Errors in maintenance, particularly, happen everywhere. They happen here. They happen in production. We have seen many aircraft, brand-new aircraft, come out of Boeing and Airbus with errors. From a CASA perspective, the process that the organisation has to rectify and look at these types of errors that either come out of their own shop or out of an offshore station, is a solid process. It is one that is used internationally—the MEDA, maintenance error decision aid, process. That organisation, I think, conducts about two or three of those types of investigations every week. Considering this is an organisation of several hundred aircraft with 6,000 maintenance personnel, you are going to see as part of the human error chain the odd problem.

Our plans to continue on that line of increasing surveillance on outstations will continue, in a slight different format. Previously, we used to audit specifically the heavy maintenance bases where the heavy maintenance is done on these aircraft. We have now taken that a step further in looking at the line maintenance type facilities across the network of the organisation. Obviously, we do not have the ability to look at the entire network, as it is broad. We select a few key points where line maintenance, the sort of maintenance that is done in turnarounds, is conducted, and CASA has added that to its surveillance work.

Senator WILLIAMS —The incident with Qantas where I think it was the oxygen cylinder that exploded, was it, in the bay under the—

Mr Quinn —That’s correct, yes.

Senator WILLIAMS —What was the cause of that? Was it just a freakish event? What were the findings of that inquiry into that?

Mr Quinn —I have seen the preliminary report from the ATSB, the Australian Transport Safety Bureau, who are following us. So they are probably best placed to look at that. But if there was a specific determination that it related to a failure of the bottle, or of a component of the bottle, that would be quite detailed from a technical perspective. But there are no other adverse findings that should affect the continuing airworthiness of the 747 fleet.

Senator WILLIAMS —Just on a personal note more than anything, I have not done a lot of flying in my life—I have certainly done more in the last eight months than I have done in the rest of my life put together. How is Australia’s air safety record overall? I know it is very good. Are there many incidents or near misses on approaching airports and that type of thing? Have there been any near misses of late that have been of concern to you or are you happy with the way the whole safety structure is running at the moment?

Mr Quinn —Were you talking about regular public transport operations?

Senator WILLIAMS —Yes.

Mr Quinn —The system is safe. CASA’s line is that, if we didn’t think it was safe, we would be doing something about it. Near misses, whether they be near misses in terms of some type of failure on an aircraft or near misses in terms of a physical breakdown of separation, every failure in the system is taken seriously and we have a close cooperation with the ATSB. That is a much improved relationship in terms of information sharing and trying to understand some of these problems.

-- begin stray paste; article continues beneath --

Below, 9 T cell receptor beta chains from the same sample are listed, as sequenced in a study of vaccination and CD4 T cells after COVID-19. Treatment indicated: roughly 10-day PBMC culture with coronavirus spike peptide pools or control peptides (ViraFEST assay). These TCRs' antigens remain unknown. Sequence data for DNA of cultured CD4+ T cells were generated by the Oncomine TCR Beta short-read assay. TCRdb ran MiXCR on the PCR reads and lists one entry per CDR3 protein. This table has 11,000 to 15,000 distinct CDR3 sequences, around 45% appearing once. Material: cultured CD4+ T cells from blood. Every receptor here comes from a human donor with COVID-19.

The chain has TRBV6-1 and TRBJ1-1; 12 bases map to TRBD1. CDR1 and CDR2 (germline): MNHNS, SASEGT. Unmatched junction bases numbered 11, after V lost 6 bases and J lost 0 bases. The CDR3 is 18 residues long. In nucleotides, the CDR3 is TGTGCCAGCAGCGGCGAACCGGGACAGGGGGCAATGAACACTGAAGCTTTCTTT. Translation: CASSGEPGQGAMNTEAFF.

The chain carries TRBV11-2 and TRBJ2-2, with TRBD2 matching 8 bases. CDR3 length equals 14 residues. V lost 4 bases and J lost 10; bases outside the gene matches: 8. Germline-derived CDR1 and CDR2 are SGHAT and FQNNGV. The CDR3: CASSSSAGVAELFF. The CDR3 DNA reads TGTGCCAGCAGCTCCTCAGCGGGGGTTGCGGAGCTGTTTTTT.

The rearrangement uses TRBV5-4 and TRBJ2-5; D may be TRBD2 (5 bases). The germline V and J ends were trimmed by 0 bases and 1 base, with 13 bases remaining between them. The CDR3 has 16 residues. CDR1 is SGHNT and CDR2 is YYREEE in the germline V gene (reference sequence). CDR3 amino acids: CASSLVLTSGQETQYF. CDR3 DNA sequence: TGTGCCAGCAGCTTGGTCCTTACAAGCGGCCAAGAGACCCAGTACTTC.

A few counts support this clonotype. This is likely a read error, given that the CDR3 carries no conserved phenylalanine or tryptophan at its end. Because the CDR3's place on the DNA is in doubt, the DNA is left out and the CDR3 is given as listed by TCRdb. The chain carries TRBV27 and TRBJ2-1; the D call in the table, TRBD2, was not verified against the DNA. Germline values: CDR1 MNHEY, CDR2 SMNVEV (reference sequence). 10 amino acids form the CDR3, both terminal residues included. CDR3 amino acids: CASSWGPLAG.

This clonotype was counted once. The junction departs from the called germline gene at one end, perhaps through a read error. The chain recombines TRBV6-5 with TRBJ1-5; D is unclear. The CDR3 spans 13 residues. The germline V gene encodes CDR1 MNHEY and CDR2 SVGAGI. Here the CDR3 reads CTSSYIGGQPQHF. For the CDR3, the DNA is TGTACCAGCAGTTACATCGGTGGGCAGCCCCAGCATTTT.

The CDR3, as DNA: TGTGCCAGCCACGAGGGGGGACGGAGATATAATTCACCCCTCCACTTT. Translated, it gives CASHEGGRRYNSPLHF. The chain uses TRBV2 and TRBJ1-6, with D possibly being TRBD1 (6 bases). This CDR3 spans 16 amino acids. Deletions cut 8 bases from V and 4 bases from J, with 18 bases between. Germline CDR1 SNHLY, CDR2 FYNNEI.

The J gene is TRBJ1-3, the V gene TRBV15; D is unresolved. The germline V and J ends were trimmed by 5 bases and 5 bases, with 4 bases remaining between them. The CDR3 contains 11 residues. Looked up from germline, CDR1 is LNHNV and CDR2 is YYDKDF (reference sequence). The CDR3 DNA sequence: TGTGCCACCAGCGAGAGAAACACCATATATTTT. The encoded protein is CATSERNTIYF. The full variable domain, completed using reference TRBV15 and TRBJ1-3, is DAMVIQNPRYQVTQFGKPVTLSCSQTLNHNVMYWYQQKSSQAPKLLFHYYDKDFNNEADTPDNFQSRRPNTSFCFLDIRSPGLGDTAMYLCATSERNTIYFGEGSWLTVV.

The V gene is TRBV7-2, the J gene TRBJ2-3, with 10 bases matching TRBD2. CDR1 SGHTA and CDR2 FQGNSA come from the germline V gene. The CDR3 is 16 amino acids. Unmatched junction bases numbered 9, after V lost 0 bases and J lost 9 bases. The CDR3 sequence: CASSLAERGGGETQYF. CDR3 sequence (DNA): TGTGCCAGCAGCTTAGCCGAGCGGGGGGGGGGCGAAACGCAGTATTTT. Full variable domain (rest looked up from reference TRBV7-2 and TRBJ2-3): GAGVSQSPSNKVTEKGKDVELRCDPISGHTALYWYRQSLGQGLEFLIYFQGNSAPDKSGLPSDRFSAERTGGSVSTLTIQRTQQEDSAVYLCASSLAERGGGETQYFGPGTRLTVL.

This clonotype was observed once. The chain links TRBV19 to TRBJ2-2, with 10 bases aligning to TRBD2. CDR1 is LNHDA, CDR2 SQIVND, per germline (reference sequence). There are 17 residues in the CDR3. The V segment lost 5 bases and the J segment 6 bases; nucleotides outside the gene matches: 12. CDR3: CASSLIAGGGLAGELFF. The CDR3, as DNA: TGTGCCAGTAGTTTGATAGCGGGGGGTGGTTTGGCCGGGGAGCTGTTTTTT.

It is an industry that has some risk associated with it, but I think our performance internationally is second to none. The record speaks for itself in terms of the accident rate, particularly involving RPT operations. If you look at the international statistics, which were just launched recently by the International Air Transport Association, you will see an accident rate of about 0.8 per million sectors. In Australia, it typically is a big zero and we ensure we keep that record where it is.

Senator WILLIAMS —Yes, congratulations. Our record is obviously probably second to none in the world. Just on another issue, about training pilots, I note that from the start of this year student pilots must meet new English language standards. Previously, could they fly without understanding English?

Mr Byron —I might ask Mr Carmody, Deputy Chief Executive Officer, Strategy and Support, to answer that one.

Mr Carmody —No, Senator, they could not fly without understanding English. But we have made the system more rigorous. The International Civil Aviation Organisation last year implemented standards for pilots around the world with a language rating scale of six levels. That was a very broadbrush approach. We went one step further here in Australia because there are a lot of training activities of non-English-speaking students. We implemented it within the student pilot regime as well. We have gone further, in fact, than most other nations.